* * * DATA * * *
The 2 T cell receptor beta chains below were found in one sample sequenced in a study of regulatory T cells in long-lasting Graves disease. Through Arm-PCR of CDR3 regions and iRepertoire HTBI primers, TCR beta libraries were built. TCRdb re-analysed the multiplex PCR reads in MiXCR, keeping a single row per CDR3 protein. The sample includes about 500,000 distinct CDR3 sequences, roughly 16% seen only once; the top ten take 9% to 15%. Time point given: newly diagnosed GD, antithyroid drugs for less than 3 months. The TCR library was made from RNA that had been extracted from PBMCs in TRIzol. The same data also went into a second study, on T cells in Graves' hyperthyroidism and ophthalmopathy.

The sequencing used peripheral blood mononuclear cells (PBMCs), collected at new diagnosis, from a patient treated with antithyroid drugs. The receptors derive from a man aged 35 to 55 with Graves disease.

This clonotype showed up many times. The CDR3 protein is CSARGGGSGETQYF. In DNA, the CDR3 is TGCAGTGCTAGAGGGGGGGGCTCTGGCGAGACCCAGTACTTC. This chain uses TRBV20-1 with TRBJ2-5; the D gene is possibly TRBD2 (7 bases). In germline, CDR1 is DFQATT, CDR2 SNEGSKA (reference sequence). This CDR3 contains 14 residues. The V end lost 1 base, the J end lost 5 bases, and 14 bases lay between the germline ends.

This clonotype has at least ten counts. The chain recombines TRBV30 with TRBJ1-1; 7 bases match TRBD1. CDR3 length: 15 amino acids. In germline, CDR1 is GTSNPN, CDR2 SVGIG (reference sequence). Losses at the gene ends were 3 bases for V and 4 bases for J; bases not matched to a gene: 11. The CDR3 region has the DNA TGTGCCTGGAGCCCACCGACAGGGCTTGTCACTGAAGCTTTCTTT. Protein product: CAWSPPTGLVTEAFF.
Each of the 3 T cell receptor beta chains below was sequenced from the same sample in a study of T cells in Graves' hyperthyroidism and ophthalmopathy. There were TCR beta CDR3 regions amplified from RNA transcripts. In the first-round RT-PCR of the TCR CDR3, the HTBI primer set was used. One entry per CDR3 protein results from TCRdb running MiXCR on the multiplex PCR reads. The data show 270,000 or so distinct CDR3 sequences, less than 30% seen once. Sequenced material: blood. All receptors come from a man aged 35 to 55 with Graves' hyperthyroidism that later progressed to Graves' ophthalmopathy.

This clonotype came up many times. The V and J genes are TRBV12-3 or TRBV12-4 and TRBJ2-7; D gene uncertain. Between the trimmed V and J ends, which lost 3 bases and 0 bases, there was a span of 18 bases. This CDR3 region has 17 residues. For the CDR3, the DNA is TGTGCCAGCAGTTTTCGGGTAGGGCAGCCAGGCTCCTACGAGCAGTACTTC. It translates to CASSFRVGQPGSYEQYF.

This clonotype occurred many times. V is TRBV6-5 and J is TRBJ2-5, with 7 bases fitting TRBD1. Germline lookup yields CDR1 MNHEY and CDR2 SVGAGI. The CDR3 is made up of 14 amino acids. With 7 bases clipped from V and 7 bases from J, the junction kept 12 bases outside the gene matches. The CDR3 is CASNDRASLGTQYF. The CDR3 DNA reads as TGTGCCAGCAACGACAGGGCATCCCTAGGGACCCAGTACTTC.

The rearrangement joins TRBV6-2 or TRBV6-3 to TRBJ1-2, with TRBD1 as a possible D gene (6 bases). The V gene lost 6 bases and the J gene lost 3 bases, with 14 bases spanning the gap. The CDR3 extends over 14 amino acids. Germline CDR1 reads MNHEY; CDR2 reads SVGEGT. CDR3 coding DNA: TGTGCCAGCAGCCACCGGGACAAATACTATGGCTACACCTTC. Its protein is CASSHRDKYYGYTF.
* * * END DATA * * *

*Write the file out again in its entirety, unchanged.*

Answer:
The 2 T cell receptor beta chains below were found in one sample sequenced in a study of regulatory T cells in long-lasting Graves disease. Through Arm-PCR of CDR3 regions and iRepertoire HTBI primers, TCR beta libraries were built. TCRdb re-analysed the multiplex PCR reads in MiXCR, keeping a single row per CDR3 protein. The sample includes about 500,000 distinct CDR3 sequences, roughly 16% seen only once; the top ten take 9% to 15%. Time point given: newly diagnosed GD, antithyroid drugs for less than 3 months. The TCR library was made from RNA that had been extracted from PBMCs in TRIzol. The same data also went into a second study, on T cells in Graves' hyperthyroidism and ophthalmopathy.

The sequencing used peripheral blood mononuclear cells (PBMCs), collected at new diagnosis, from a patient treated with antithyroid drugs. The receptors derive from a man aged 35 to 55 with Graves disease.

This clonotype showed up many times. The CDR3 protein is CSARGGGSGETQYF. In DNA, the CDR3 is TGCAGTGCTAGAGGGGGGGGCTCTGGCGAGACCCAGTACTTC. This chain uses TRBV20-1 with TRBJ2-5; the D gene is possibly TRBD2 (7 bases). In germline, CDR1 is DFQATT, CDR2 SNEGSKA (reference sequence). This CDR3 contains 14 residues. The V end lost 1 base, the J end lost 5 bases, and 14 bases lay between the germline ends.

This clonotype has at least ten counts. The chain recombines TRBV30 with TRBJ1-1; 7 bases match TRBD1. CDR3 length: 15 amino acids. In germline, CDR1 is GTSNPN, CDR2 SVGIG (reference sequence). Losses at the gene ends were 3 bases for V and 4 bases for J; bases not matched to a gene: 11. The CDR3 region has the DNA TGTGCCTGGAGCCCACCGACAGGGCTTGTCACTGAAGCTTTCTTT. Protein product: CAWSPPTGLVTEAFF.
Each of the 3 T cell receptor beta chains below was sequenced from the same sample in a study of T cells in Graves' hyperthyroidism and ophthalmopathy. There were TCR beta CDR3 regions amplified from RNA transcripts. In the first-round RT-PCR of the TCR CDR3, the HTBI primer set was used. One entry per CDR3 protein results from TCRdb running MiXCR on the multiplex PCR reads. The data show 270,000 or so distinct CDR3 sequences, less than 30% seen once. Sequenced material: blood. All receptors come from a man aged 35 to 55 with Graves' hyperthyroidism that later progressed to Graves' ophthalmopathy.

This clonotype came up many times. The V and J genes are TRBV12-3 or TRBV12-4 and TRBJ2-7; D gene uncertain. Between the trimmed V and J ends, which lost 3 bases and 0 bases, there was a span of 18 bases. This CDR3 region has 17 residues. For the CDR3, the DNA is TGTGCCAGCAGTTTTCGGGTAGGGCAGCCAGGCTCCTACGAGCAGTACTTC. It translates to CASSFRVGQPGSYEQYF.

This clonotype occurred many times. V is TRBV6-5 and J is TRBJ2-5, with 7 bases fitting TRBD1. Germline lookup yields CDR1 MNHEY and CDR2 SVGAGI. The CDR3 is made up of 14 amino acids. With 7 bases clipped from V and 7 bases from J, the junction kept 12 bases outside the gene matches. The CDR3 is CASNDRASLGTQYF. The CDR3 DNA reads as TGTGCCAGCAACGACAGGGCATCCCTAGGGACCCAGTACTTC.

The rearrangement joins TRBV6-2 or TRBV6-3 to TRBJ1-2, with TRBD1 as a possible D gene (6 bases). The V gene lost 6 bases and the J gene lost 3 bases, with 14 bases spanning the gap. The CDR3 extends over 14 amino acids. Germline CDR1 reads MNHEY; CDR2 reads SVGEGT. CDR3 coding DNA: TGTGCCAGCAGCCACCGGGACAAATACTATGGCTACACCTTC. Its protein is CASSHRDKYYGYTF.